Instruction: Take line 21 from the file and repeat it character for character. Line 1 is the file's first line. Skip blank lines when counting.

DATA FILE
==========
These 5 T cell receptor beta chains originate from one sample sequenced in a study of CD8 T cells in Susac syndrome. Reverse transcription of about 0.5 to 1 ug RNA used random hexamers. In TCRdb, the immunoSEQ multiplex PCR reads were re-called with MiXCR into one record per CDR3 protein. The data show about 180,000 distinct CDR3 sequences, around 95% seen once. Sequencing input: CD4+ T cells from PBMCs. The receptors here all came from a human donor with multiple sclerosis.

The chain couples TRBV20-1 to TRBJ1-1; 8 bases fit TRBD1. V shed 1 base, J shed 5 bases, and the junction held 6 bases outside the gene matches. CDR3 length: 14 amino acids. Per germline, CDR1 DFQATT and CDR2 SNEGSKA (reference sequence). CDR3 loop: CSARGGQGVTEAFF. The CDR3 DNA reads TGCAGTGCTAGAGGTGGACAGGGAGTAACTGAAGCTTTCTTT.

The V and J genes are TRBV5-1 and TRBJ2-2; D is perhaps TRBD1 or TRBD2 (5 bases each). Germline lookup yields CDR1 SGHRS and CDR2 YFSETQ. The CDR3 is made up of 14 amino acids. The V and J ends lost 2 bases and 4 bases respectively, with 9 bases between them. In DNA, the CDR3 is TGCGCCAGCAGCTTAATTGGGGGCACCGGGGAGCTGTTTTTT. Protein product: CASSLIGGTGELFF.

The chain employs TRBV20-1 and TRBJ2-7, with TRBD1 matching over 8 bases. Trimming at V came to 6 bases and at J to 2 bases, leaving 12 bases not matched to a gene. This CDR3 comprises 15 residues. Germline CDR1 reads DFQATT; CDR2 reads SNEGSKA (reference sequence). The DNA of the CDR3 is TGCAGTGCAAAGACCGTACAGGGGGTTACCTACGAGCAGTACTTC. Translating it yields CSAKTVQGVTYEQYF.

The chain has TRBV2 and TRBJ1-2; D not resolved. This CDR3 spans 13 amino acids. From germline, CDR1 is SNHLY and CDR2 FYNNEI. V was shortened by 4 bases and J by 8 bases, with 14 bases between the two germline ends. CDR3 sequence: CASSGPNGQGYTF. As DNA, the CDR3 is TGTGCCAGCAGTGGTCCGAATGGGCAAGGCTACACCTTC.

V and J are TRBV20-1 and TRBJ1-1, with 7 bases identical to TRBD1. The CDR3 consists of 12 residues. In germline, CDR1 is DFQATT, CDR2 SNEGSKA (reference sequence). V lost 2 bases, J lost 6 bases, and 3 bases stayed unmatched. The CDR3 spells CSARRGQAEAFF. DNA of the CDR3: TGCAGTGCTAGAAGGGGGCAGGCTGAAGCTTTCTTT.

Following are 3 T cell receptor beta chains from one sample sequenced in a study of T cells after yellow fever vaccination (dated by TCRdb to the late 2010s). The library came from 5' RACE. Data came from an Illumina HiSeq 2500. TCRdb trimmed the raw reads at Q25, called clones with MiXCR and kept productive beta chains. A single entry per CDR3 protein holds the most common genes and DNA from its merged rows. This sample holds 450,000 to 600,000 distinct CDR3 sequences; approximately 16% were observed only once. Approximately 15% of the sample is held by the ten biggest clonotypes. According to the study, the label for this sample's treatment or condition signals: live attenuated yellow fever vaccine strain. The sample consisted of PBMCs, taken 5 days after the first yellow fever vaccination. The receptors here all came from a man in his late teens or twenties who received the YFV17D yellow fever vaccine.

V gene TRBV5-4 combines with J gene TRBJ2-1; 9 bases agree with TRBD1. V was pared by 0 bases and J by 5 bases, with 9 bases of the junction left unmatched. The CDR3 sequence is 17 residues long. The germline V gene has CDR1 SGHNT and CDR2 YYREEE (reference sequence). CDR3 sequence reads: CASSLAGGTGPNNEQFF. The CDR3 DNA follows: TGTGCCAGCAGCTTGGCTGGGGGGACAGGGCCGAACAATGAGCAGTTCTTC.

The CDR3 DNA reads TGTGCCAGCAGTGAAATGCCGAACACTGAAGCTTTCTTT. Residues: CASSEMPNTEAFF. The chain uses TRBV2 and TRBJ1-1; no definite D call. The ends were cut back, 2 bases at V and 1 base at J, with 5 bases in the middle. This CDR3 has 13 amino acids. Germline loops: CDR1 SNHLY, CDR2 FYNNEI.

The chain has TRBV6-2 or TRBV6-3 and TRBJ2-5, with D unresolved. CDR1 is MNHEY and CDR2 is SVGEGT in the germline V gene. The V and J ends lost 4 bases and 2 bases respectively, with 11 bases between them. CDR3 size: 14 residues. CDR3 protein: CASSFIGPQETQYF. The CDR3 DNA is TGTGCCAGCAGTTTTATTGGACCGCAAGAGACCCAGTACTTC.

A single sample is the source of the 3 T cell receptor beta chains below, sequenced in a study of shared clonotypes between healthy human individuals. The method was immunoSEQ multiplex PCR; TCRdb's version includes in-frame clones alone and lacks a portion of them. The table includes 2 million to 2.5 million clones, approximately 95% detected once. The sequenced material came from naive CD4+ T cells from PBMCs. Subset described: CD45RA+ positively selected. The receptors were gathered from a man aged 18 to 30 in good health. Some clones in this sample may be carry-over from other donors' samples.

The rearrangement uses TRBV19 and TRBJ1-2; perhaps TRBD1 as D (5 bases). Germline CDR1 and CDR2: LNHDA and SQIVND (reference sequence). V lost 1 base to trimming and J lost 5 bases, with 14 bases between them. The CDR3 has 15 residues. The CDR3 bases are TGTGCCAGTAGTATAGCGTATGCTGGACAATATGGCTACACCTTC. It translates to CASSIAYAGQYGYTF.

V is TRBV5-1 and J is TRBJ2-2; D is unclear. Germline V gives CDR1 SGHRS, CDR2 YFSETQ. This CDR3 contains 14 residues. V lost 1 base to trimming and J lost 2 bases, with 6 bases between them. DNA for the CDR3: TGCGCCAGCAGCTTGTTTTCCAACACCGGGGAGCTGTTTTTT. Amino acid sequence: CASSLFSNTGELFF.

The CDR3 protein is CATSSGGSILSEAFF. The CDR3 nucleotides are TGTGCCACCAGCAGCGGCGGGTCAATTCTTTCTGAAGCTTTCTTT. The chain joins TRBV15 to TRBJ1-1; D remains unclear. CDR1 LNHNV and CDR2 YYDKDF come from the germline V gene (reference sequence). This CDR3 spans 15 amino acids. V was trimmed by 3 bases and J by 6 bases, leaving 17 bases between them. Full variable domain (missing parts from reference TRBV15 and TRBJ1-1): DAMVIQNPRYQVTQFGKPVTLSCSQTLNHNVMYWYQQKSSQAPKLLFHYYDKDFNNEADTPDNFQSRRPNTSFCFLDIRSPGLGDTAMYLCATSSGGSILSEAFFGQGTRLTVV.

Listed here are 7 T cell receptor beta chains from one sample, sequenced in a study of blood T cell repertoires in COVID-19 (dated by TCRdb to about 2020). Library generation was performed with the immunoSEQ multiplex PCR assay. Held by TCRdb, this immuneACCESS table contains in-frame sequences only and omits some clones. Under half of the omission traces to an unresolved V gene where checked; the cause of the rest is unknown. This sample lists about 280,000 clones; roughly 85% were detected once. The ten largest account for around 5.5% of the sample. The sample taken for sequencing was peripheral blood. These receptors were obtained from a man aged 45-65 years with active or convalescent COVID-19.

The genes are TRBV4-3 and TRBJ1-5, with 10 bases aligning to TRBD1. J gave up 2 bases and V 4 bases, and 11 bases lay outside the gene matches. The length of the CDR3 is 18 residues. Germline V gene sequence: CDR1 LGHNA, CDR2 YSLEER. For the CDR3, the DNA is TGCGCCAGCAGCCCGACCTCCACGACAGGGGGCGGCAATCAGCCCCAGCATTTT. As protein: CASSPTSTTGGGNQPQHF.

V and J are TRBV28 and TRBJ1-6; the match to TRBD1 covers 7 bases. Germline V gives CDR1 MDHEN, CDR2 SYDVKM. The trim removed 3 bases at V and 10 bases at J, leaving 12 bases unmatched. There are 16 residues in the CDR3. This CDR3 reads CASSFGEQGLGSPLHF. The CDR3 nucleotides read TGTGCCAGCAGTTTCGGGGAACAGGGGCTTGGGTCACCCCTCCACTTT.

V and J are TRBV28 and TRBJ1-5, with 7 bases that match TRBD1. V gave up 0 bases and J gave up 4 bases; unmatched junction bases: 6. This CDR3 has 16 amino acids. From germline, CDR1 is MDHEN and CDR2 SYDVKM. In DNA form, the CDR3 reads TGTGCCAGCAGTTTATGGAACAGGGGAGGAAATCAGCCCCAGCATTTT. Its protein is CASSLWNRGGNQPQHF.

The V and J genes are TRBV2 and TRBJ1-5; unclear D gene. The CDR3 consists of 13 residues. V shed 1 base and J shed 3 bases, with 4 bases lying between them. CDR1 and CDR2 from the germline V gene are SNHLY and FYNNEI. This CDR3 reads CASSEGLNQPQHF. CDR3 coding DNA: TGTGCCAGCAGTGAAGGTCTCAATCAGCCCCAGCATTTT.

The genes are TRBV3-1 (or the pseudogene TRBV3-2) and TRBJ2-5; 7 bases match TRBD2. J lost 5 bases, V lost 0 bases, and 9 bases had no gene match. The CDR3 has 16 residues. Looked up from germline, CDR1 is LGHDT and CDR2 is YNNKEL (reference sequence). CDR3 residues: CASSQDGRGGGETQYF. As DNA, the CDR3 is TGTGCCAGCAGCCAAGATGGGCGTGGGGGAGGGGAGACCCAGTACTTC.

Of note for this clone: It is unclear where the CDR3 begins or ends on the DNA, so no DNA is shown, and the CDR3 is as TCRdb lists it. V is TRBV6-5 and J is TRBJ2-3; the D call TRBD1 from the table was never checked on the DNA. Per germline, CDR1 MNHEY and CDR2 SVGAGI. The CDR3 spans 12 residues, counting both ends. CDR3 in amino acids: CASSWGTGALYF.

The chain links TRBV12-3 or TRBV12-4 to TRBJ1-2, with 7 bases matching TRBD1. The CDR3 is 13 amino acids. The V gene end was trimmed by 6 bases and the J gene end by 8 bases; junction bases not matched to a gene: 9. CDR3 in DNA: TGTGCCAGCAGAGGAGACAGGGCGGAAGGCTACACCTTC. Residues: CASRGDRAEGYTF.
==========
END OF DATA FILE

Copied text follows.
Of note for this clone: It is unclear where the CDR3 begins or ends on the DNA, so no DNA is shown, and the CDR3 is as TCRdb lists it. V is TRBV6-5 and J is TRBJ2-3; the D call TRBD1 from the table was never checked on the DNA. Per germline, CDR1 MNHEY and CDR2 SVGAGI. The CDR3 spans 12 residues, counting both ends. CDR3 in amino acids: CASSWGTGALYF.